If you find yourself anxiously twiddling your thumbs on a stormy day, itching to be with your horse, fear not - here are 5 things you can do to keep rainy days productive at the barn.
After a cold, long winter, most horses look like fuzzy, woolly mammoths. Usually within the first hint of warmer weather, the hair starts flying. Rainy days are the perfect time to break out the curry and give your horse a massage, while getting rid of all that unwanted winter hair. Just be sure you are wearing clothes that can easily be thrown in the wash. By the end of the grooming session, it's likely that you'll be covered in more horse hair that your trusty steed!
Grooming your horse has several other benefits. It gives you the opportunity to check for any lumps, bumps, bruises or injuries, as well as providing extra bonding time between horse and rider.
While you're at it, you might as well break out the clippers and trim up your horse's bridle path. No more fighting the mohawk when bridling your horse!
Winter can be hard on tack. One way to make your leather bridles and saddles last longer is to keep them clean. We keep our show equipment stored in the horse trailer away from dust and humidity.
Our work tack, on the other hand, is stored in our tack room of the barn, which collects dirt, dust and everything else you would find in a typical horse barn. Periodically cleaning work tack with leather cleaner (or a good bar of saddle soap) helps keep bridles & reins supple and in good working condition.
Getting ready to hit the show circuit? Better make sure you're prepared! Spring is a great time to check your show supplies and equipment inventory. Are you fully stocked with grooming supplies and shampoos? Have you replaced those reins your horse stepped on and broke last fall? What about that lightweight sheet that your gelding kindly ripped to shreds? Time to make a list!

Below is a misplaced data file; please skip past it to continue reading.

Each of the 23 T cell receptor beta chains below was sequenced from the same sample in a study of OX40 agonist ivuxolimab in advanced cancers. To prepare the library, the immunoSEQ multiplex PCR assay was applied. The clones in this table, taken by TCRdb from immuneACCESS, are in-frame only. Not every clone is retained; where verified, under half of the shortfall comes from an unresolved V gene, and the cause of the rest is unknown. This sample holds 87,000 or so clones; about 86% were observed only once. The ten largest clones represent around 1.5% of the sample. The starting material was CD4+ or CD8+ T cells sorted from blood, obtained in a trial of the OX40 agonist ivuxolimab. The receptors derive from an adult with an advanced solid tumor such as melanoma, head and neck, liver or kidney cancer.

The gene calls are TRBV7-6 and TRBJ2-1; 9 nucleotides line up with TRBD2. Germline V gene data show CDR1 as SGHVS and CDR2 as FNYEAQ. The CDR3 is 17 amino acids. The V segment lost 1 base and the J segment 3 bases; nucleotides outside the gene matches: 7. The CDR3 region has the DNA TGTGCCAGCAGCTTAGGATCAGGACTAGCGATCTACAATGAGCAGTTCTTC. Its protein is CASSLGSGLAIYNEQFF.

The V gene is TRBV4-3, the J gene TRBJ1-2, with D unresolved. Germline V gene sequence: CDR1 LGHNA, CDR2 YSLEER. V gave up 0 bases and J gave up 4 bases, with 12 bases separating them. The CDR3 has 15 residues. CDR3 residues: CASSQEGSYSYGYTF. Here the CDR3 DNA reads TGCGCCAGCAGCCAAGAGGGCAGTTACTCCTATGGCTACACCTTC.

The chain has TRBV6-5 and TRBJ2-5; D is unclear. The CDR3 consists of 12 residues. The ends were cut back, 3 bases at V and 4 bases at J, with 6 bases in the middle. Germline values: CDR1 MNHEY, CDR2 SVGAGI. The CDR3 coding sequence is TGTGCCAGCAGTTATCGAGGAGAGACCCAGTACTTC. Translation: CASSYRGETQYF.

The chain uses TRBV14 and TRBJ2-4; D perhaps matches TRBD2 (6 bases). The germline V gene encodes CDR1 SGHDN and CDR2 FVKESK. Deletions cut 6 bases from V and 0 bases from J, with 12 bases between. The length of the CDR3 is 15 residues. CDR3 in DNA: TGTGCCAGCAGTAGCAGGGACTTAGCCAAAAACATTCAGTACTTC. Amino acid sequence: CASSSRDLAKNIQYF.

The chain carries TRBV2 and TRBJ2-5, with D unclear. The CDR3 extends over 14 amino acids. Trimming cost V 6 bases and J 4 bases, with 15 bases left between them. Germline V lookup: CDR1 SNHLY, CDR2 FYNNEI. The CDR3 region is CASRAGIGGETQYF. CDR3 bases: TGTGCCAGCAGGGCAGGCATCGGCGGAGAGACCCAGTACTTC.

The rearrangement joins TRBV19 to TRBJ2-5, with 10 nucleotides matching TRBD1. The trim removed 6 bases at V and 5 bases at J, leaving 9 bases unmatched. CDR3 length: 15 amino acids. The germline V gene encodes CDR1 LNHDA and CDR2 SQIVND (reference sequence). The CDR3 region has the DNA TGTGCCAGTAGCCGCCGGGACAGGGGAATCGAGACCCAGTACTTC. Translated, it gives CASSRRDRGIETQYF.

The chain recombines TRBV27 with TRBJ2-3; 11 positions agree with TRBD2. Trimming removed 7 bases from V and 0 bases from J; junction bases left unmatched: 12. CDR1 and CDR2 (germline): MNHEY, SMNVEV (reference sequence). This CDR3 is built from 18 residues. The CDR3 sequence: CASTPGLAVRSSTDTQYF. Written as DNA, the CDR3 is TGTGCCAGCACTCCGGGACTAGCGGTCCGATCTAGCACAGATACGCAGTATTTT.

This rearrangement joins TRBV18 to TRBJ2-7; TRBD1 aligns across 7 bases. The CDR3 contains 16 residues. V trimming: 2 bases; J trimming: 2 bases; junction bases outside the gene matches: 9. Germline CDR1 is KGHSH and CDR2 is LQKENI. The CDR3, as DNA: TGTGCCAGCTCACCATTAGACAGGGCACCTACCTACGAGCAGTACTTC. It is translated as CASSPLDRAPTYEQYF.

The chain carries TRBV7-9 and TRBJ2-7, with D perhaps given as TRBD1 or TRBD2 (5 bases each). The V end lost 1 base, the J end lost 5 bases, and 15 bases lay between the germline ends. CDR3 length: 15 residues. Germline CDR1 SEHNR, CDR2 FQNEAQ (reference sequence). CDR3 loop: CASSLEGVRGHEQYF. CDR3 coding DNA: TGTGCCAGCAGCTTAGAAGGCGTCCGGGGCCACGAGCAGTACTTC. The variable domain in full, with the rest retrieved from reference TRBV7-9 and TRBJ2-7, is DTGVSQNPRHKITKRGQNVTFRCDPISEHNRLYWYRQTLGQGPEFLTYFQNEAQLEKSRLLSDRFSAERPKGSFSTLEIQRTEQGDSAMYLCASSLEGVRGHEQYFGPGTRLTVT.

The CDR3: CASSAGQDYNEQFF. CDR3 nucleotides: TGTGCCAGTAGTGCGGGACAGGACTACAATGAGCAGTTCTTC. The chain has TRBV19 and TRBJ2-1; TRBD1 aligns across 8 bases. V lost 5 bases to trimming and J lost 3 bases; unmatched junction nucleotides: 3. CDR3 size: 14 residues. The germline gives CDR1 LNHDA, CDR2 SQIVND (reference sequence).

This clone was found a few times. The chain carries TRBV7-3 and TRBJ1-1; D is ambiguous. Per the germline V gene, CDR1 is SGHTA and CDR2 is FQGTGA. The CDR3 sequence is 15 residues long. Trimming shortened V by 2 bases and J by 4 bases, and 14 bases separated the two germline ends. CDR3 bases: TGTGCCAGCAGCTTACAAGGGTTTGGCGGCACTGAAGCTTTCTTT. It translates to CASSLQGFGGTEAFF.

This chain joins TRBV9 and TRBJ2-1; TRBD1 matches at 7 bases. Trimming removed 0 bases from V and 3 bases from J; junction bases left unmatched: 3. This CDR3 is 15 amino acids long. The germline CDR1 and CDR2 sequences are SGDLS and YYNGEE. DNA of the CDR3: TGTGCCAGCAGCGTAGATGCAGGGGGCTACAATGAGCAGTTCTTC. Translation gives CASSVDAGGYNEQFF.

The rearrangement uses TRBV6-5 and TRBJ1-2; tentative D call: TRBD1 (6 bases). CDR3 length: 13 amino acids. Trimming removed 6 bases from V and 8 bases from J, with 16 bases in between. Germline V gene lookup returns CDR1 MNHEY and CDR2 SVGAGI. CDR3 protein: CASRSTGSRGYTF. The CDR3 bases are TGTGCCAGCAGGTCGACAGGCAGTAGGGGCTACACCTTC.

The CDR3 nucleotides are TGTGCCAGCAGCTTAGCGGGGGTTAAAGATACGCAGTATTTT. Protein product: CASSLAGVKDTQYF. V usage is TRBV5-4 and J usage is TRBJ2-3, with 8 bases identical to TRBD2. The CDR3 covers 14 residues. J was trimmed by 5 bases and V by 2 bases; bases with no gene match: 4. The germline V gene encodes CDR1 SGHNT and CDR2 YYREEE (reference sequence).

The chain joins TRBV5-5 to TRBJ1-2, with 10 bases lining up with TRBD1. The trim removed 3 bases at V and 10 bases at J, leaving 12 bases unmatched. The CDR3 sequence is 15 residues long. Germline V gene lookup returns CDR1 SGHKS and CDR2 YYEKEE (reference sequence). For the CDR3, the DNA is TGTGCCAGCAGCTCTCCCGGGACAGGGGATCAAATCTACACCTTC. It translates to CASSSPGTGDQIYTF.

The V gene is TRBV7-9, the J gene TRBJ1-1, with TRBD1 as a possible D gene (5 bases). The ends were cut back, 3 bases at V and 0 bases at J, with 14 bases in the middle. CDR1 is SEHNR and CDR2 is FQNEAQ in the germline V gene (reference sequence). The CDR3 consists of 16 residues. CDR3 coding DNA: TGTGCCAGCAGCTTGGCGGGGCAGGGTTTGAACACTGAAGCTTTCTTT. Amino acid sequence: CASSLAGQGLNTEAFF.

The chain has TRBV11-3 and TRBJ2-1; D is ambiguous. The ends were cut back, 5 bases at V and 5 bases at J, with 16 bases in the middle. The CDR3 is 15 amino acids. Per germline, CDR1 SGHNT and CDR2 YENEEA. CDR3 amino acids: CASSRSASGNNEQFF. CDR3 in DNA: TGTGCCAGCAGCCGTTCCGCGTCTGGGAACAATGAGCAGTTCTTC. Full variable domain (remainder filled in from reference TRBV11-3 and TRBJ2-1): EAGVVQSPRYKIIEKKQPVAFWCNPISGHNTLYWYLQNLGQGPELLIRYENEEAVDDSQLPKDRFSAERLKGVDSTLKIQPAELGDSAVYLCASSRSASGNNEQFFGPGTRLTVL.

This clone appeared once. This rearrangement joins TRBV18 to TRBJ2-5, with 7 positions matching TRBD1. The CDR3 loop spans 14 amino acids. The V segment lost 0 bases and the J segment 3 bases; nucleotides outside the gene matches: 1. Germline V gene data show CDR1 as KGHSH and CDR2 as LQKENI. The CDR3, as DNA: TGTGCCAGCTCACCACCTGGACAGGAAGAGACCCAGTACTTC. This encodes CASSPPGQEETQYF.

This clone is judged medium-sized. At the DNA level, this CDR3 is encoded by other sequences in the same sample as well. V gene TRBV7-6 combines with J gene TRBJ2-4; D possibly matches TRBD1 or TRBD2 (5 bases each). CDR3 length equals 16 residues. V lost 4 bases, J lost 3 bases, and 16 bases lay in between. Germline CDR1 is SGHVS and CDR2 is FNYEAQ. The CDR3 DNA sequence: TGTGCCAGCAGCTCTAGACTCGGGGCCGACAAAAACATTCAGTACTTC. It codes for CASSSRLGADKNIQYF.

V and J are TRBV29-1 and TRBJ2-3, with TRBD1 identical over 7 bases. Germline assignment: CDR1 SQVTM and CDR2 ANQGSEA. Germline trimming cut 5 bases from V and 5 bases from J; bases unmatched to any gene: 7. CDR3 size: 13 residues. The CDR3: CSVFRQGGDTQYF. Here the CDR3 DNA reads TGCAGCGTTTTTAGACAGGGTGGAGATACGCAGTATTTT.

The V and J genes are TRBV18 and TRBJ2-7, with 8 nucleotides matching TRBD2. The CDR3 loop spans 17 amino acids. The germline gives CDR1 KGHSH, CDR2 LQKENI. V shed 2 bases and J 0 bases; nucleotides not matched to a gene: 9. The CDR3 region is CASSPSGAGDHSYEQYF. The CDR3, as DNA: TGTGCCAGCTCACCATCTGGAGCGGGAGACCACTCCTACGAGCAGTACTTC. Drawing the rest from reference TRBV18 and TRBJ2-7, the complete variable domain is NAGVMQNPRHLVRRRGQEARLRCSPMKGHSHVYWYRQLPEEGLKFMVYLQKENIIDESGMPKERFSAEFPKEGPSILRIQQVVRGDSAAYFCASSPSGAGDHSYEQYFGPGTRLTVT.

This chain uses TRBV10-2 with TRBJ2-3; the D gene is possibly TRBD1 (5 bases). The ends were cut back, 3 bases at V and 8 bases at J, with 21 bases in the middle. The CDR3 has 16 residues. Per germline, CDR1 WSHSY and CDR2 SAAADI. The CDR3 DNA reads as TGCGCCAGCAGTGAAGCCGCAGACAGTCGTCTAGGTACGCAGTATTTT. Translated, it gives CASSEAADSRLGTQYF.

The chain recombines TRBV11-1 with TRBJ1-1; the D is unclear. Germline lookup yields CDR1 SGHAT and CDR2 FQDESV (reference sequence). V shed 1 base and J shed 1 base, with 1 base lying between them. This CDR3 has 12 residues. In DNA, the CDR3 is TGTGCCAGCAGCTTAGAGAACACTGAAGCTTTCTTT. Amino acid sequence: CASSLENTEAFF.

Several horse supply companies, such as Big Dee's Supply, have spring blowout sales and offer pretty nice deals on horse supplies and tack. Have your list of supplies ready and keep a close eye on tack stores for special sales. We've also had good luck with equine expo's and trade fairs, such as Equine Affaire, and recently came home restocked with buckets, leadropes and horse washing supplies.
Most organizations begin posting showbills for horse shows early in the year at tack shops, on club websites and via Facebook. Start a calendar specifically for horse shows and trail rides you plan to attend. We put all of our horse show dates in a shared Google calendar so it's easily accessible, and it can be synced to our smartphones.
If you have a covered arena, or a little work space in your barn, rainy days can be the perfect time to work on ground work and showmanship. I have grown to realize the more I work with horses, that if you don't have a horse's respect on the ground, you won't have their respect in the saddle.
Showmanship drills and groundwork can be done in smaller spaces and can help you become more in tune with your horse. When working on showmanship with my horse, I like to do several different components, including walking and trotting serpentines and practicing pivots. This helps keep her sharp for the show ring.
How do you spend your rainy days at the barn?